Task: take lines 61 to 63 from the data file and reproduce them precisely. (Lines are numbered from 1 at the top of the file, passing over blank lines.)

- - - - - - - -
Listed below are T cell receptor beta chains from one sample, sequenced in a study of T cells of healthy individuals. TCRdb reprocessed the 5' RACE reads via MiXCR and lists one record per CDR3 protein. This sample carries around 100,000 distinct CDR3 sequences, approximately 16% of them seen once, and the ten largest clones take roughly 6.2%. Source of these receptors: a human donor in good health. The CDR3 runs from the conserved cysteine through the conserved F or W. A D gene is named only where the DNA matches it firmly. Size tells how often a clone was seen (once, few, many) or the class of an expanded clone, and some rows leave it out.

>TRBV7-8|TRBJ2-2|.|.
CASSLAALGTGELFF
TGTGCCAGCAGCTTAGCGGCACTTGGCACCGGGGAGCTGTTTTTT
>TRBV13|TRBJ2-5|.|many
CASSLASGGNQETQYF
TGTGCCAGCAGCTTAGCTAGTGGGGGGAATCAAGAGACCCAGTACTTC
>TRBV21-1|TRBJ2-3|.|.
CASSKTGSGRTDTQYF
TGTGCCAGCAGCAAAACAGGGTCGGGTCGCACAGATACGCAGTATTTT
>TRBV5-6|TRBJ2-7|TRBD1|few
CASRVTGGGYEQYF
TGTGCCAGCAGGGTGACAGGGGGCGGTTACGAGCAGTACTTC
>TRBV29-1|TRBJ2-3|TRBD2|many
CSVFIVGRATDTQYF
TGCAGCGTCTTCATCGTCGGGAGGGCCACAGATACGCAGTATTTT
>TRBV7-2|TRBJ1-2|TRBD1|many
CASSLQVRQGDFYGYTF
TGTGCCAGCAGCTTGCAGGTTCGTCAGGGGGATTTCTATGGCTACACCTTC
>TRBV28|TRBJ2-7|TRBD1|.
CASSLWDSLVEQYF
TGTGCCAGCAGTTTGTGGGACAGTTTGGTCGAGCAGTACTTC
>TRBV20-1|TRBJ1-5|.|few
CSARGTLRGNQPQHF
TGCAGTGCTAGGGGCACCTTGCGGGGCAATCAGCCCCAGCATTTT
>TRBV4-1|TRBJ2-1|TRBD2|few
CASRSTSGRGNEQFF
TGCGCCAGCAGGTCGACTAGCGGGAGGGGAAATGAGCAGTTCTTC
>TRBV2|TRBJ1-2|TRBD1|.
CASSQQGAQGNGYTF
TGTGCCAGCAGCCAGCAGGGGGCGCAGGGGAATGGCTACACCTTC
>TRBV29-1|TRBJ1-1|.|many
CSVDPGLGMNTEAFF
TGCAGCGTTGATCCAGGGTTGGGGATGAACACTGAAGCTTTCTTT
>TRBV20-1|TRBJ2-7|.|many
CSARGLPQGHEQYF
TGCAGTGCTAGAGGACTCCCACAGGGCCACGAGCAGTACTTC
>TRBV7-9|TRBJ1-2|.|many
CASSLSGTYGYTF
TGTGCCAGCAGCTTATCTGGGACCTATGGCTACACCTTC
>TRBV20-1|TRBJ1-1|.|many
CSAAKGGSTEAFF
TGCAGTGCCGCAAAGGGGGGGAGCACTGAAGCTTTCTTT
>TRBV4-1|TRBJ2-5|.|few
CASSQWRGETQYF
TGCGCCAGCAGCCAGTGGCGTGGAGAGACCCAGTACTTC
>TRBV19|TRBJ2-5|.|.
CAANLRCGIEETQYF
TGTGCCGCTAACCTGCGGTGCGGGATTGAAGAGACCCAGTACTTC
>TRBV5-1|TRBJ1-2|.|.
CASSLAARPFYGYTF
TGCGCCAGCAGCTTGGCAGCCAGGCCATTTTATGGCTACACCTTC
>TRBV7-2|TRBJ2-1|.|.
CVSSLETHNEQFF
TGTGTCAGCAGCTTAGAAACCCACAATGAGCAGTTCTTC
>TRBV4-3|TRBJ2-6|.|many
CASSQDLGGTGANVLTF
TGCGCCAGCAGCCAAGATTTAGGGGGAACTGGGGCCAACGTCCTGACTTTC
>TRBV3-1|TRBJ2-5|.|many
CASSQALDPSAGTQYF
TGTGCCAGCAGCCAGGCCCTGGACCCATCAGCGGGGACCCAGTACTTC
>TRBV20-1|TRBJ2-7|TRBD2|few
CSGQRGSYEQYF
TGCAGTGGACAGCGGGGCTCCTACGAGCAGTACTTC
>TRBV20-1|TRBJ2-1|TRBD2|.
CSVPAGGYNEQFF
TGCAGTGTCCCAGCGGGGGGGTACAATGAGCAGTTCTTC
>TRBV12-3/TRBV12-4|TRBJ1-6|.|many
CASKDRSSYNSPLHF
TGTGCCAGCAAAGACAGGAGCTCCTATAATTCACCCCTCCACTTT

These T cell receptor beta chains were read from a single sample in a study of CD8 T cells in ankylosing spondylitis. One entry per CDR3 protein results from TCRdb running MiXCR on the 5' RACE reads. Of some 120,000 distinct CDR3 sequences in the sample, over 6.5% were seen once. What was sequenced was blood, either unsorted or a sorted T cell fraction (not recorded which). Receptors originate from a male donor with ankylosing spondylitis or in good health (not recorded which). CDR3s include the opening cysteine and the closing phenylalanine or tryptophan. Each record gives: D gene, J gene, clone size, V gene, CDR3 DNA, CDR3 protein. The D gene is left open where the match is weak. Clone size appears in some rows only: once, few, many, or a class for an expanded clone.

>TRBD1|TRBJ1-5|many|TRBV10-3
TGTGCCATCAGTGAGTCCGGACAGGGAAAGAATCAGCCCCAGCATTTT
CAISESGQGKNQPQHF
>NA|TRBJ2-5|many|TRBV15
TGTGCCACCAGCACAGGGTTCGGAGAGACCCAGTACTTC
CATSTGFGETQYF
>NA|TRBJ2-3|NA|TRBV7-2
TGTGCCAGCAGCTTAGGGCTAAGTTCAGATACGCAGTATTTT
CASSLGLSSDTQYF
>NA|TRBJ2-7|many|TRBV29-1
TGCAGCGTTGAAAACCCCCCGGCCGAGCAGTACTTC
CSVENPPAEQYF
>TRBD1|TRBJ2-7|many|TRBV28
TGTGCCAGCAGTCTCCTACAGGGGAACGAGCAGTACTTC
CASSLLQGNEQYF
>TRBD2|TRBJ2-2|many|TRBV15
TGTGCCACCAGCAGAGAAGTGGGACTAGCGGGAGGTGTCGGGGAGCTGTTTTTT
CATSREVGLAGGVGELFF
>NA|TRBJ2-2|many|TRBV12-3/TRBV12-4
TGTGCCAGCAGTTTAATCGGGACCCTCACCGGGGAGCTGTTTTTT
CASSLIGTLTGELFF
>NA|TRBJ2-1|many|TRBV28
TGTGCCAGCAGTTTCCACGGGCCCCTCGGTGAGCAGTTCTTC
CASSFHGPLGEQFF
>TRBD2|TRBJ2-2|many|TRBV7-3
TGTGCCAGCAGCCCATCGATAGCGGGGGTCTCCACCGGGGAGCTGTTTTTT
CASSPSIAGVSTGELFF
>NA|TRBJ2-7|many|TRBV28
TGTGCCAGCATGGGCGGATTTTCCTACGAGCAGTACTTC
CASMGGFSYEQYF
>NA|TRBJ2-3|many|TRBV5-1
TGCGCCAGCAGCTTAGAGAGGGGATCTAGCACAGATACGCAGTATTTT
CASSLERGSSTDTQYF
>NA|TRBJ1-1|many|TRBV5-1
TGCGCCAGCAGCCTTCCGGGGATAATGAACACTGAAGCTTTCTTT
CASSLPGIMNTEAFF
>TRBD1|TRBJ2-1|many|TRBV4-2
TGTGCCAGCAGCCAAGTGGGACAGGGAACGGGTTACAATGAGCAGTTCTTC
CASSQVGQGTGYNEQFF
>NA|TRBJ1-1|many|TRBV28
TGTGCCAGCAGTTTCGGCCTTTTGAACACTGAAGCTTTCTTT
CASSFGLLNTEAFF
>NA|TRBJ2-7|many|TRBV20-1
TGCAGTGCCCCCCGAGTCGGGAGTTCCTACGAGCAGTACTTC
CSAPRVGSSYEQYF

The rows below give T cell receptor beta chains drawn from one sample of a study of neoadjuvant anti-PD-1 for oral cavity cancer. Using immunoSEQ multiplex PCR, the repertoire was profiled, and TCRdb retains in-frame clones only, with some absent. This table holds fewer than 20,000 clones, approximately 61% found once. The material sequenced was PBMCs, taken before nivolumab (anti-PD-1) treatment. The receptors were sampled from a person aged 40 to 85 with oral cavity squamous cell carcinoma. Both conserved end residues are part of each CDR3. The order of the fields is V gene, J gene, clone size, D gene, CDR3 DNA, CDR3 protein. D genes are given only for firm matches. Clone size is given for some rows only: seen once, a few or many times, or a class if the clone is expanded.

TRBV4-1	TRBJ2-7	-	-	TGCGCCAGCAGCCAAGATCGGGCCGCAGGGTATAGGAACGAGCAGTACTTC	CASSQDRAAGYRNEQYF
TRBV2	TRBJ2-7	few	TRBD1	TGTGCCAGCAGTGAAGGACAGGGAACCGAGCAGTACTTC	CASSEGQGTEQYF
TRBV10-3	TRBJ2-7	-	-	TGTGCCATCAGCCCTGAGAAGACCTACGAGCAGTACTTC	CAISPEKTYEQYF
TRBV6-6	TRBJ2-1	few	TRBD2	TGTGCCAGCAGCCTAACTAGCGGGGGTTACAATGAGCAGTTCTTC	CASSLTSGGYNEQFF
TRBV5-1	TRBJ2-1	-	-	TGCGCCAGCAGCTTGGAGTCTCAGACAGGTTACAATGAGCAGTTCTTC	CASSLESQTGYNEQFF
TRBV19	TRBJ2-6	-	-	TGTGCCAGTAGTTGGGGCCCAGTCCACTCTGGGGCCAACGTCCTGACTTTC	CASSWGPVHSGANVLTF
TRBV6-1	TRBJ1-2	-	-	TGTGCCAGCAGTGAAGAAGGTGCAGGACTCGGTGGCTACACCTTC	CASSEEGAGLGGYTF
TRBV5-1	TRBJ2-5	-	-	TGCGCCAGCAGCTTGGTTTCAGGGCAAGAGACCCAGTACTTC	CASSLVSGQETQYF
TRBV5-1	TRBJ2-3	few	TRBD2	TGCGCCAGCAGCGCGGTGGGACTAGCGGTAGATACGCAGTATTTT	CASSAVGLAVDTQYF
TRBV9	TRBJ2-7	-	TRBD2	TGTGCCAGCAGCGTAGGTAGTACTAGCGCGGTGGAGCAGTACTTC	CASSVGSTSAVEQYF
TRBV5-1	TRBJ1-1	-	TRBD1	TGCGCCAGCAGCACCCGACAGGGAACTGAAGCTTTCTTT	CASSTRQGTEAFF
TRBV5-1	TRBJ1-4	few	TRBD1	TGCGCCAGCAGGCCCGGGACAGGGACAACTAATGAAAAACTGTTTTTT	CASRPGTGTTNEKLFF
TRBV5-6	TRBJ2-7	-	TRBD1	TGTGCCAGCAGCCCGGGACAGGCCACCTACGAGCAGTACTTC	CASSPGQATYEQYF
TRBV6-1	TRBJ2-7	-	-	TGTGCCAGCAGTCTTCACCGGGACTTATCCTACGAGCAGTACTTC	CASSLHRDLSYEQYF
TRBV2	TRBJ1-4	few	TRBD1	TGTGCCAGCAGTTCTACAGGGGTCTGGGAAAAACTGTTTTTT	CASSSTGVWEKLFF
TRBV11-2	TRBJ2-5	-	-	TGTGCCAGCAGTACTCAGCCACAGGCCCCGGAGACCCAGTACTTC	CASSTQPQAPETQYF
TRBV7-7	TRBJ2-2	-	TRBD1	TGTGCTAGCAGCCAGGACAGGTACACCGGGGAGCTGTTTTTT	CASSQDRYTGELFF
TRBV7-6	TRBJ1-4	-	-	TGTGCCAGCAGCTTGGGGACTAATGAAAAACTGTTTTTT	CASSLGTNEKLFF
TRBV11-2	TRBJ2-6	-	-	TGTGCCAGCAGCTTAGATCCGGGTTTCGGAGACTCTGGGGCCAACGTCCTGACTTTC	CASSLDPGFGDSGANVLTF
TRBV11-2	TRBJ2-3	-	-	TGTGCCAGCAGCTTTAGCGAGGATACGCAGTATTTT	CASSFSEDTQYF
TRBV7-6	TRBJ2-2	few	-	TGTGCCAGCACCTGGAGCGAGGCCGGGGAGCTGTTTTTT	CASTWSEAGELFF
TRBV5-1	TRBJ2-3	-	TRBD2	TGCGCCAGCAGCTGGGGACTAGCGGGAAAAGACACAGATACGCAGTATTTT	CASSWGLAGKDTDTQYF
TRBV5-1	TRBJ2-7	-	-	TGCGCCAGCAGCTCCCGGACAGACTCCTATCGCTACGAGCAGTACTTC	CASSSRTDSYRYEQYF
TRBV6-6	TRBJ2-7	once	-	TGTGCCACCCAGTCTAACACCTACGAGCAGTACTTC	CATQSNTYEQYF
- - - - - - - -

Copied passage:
TGTGCCAGCAGCCAGGCCCTGGACCCATCAGCGGGGACCCAGTACTTC
>TRBV20-1|TRBJ2-7|TRBD2|few
CSGQRGSYEQYF